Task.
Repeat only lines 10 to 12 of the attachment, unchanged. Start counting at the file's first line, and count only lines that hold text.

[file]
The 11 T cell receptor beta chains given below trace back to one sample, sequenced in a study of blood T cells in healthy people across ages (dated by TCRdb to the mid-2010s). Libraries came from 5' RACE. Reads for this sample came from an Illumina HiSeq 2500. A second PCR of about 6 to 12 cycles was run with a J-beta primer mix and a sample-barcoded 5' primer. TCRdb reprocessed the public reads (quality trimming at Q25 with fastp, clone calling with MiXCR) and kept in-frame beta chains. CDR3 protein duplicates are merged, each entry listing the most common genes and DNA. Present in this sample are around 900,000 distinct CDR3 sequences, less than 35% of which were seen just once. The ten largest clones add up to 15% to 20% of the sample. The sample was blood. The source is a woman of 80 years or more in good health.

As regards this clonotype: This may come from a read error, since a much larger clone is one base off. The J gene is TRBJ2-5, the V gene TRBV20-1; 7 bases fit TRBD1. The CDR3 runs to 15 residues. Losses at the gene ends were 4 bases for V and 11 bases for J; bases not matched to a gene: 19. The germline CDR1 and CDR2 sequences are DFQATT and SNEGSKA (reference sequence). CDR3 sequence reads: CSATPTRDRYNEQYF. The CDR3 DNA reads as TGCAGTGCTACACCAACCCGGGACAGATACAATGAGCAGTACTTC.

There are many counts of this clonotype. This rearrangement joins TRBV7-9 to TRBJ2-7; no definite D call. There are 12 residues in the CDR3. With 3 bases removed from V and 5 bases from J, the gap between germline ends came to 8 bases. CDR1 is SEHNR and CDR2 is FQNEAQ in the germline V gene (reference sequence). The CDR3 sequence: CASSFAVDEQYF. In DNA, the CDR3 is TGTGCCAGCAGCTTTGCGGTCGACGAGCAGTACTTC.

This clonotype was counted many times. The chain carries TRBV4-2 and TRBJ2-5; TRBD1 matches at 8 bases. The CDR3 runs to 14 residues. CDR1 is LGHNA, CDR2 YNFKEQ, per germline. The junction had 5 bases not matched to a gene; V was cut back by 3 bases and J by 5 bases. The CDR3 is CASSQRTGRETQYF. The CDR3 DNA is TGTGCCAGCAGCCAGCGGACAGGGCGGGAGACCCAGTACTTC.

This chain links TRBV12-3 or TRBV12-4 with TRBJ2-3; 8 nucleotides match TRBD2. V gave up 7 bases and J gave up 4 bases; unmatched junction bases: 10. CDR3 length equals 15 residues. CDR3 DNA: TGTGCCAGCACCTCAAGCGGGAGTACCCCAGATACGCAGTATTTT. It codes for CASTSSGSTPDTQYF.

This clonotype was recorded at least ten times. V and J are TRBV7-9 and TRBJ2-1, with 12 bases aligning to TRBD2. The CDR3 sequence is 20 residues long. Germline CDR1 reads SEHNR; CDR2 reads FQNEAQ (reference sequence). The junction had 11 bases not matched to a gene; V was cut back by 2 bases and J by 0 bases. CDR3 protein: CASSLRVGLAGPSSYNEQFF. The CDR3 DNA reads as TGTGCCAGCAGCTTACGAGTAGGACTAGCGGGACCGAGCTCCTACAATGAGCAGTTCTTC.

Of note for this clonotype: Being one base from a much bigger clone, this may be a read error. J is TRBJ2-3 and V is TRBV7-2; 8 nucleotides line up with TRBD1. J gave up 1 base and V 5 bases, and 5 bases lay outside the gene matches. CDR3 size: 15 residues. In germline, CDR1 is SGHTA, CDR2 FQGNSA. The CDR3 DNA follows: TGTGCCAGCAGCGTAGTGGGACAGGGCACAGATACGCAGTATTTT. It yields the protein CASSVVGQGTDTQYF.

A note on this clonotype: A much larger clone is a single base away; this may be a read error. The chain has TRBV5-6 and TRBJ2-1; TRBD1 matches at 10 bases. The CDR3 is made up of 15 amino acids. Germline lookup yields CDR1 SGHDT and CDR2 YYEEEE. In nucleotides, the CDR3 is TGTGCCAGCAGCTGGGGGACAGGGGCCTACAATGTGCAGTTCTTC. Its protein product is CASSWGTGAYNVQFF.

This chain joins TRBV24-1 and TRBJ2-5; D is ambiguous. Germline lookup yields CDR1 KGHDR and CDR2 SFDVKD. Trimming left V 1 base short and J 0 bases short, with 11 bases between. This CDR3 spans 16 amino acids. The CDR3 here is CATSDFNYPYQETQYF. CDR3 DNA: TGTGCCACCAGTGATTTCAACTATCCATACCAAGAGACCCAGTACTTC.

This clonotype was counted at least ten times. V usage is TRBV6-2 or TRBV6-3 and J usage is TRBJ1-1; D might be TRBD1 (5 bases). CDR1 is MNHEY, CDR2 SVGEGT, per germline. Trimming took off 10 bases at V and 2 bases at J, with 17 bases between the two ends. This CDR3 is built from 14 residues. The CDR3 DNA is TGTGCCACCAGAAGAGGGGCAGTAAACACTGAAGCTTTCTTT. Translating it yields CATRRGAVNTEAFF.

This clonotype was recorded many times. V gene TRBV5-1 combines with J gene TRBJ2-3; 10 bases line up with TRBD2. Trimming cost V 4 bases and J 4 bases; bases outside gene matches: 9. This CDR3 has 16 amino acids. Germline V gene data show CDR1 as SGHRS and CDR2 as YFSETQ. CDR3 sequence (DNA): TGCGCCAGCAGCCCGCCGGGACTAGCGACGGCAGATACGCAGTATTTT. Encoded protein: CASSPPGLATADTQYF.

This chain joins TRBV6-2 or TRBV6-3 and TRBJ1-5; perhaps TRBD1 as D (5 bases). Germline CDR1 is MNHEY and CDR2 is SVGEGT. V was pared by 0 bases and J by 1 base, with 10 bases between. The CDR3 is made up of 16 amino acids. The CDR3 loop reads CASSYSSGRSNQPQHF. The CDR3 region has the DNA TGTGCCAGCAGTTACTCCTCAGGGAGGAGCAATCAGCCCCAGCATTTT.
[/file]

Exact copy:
This clonotype was counted at least ten times. V usage is TRBV6-2 or TRBV6-3 and J usage is TRBJ1-1; D might be TRBD1 (5 bases). CDR1 is MNHEY, CDR2 SVGEGT, per germline. Trimming took off 10 bases at V and 2 bases at J, with 17 bases between the two ends. This CDR3 is built from 14 residues. The CDR3 DNA is TGTGCCACCAGAAGAGGGGCAGTAAACACTGAAGCTTTCTTT. Translating it yields CATRRGAVNTEAFF.

This clonotype was recorded many times. V gene TRBV5-1 combines with J gene TRBJ2-3; 10 bases line up with TRBD2. Trimming cost V 4 bases and J 4 bases; bases outside gene matches: 9. This CDR3 has 16 amino acids. Germline V gene data show CDR1 as SGHRS and CDR2 as YFSETQ. CDR3 sequence (DNA): TGCGCCAGCAGCCCGCCGGGACTAGCGACGGCAGATACGCAGTATTTT. Encoded protein: CASSPPGLATADTQYF.

This chain joins TRBV6-2 or TRBV6-3 and TRBJ1-5; perhaps TRBD1 as D (5 bases). Germline CDR1 is MNHEY and CDR2 is SVGEGT. V was pared by 0 bases and J by 1 base, with 10 bases between. The CDR3 is made up of 16 amino acids. The CDR3 loop reads CASSYSSGRSNQPQHF. The CDR3 region has the DNA TGTGCCAGCAGTTACTCCTCAGGGAGGAGCAATCAGCCCCAGCATTTT.